Hugs, love, and strength to you mama.  It was so hard when they were on different sides of the NICU for a while and I had to pick who to sit by. Who to love on. Who would be the favorite that day. Val needed the most support for a while and it was so hard knowing that she needed that, but that by giving her that I wasn’t holding the others. It will never be easy, but it will become easier, more manageable, and while one baby is having a harder day and needs you more, don’t feel guilty – they’ll take turns and it’ll balance out in the end.

March for Babies


Sorry it has taken me so long to post!!

This last Saturday was the March for Babies walk here in Pacific Grove, CA, and it was a blast!

The weather was perfect, tons of people turned out, and it really couldn’t have been a better day. On top of that, there were a total of FOUR (yes, FOUR) sets of triplets there! Hard to believe, right? Thankfully it meant we weren’t the only ones being accosted by total strangers, because they could split their attentions between all of the babies!

So, without further adieu, some pictures from the day:

First good family shot in a while – even Aiden is smiling!

Playing at Lovers Point after the run.

Let’s attack Daddy!

11 month photo – not sure how many more of these we’ll get! Jacen was quite amused by Valerie’s hat.

And now let’s attack Mommy!

March of Dimes and the March for Babies

Another plug for the March of Dimes walk that we’re doing this Saturday!

We are participating in the local March for Babies walk in Pacific Grove this Saturday, to raise money for March of Dimes! We have the most awesome shirts ever designed by a friend and local business owner (pictures to be posted after the walk!), and we will be running/walking the 6.2 miles Saturday morning. It’s supposed to be gorgeous. And warm. And by warm, I mean 62 degrees, but after coming from WA, that’s a nice hot sunny day to us!

If you are local and need something to do, come join us! For all or just part of the walk, it will be a fun morning!

If you aren’t local and want to support this cause, you can visit our site and make a donation.

We’ve come a long way in the last 11 months. From the above (those are our three babies), to this:

Thank you for your support!

To make a donation, visit my personal Web page at

If you would like to learn more about March for Babies,
visit the Web site at

Would you like to see what March for Babies is and why I’m walking?
Click here to see the video.

March of Dimes: March for Babies

If you know me or have had a discussion with me at all in the past about the fundraising groups at races/marathons and their objectives versus the reality of what they do, you’ll know that I normally don’t support them. The fact that if I raise the $2000 required by them, they will pay my airfare to a race, put me up in a hotel for two days, pay for my race entry fee, and include a nice dinner and a qualified trainer through the process, means that out of that amount, maybe only 25% (if that) of the funds I raise would actually go to the group I’m trying to help.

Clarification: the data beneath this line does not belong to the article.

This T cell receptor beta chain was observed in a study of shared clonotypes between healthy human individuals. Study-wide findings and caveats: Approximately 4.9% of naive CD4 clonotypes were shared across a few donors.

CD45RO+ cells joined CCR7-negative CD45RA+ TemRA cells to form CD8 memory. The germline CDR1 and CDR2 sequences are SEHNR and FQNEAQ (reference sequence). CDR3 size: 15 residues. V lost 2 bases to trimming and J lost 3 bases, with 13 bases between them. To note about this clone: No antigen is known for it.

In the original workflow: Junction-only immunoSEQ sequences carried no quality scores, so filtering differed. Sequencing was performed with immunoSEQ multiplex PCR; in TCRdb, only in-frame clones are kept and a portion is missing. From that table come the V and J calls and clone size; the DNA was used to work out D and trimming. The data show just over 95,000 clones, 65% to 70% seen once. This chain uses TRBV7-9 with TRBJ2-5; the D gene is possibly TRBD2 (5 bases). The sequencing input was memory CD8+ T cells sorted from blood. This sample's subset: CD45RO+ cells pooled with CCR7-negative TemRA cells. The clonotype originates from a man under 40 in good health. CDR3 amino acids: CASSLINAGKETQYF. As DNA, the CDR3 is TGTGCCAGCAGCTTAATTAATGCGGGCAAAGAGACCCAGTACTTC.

There are two exceptions to this for me.

1) Fisher House.

Have you heard of the Ronald McDonald houses? Fisher House is the same thing, but for military families. Their goal is “Providing a “home away from home” for military families to be close to a loved one during hospitalization for an illness, disease or injury.”

They were a lifesaver for us in all ways possible immediately following my C-Section. We remained there for two weeks, during which time they provided toys and even some meals (they had food on hand for breakfast and lunch, and dinners would be dropped off by volunteers) while we were battling the NICU and recovering. There is no way that I could have driven an hour each way from our house in Keyport, WA, to be available to nurse my babies when they were able or spend the amount of time that I did.

I will never be able to repay them for our FREE stay, but I hope to be able to pay it forward to other families in the future. I’ll eventually run my first marathon with their team shirt on and hopefully help the fundraising effort for other families to be able to continue using this amazing resource for many years to come.

2) March of Dimes

The second organization that is near and dear to my heart is the March of Dimes. While we didn’t have to use any of the resources that they provide, thanks largely to the Fisher House, Tricare, and an amazing and supportive community and family, many families do. Many don’t have the resources we do. Many don’t have healthcare that paid for 100% of the $1 mill+ hospital bill. Many don’t have the knowledge base to understand what is going on, and aren’t prepared for a NICU stay.

In a lot of ways, we were lucky to have triplets and then go to the NICU. We were prepared. We knew from day one that a NICU stay of some length was most likely going to happen, and we were ready for it. When I delivered, there wasn’t a shock or worry as they were wheeled away because I knew it was coming. Most NICU families aren’t so lucky. Many have a traumatic birth, many have complications that led to that happening, and sometimes the child is whisked away by ambulance or chopper to a completely different hospital while the mother is left in recovery unable to see them for hours or even days.

Steven and I are going to be running in March for Babies and raising money because we care about healthy babies. We care about the families going through the process. We hope that by even just raising a small amount of money, some families burdens will be lessened, even if just by a little.

Your gift supports March of Dimes research and programs that help moms have full-term pregnancies and babies begin healthy lives. And it’s used to bring comfort and information to families with a baby in newborn intensive care.

Thank you for your support!

To make a donation, visit my personal Web page at

If you would like to learn more about March for Babies,
visit the Web site at

Would you like to see what March for Babies is and why I’m walking?
Click here to see the video.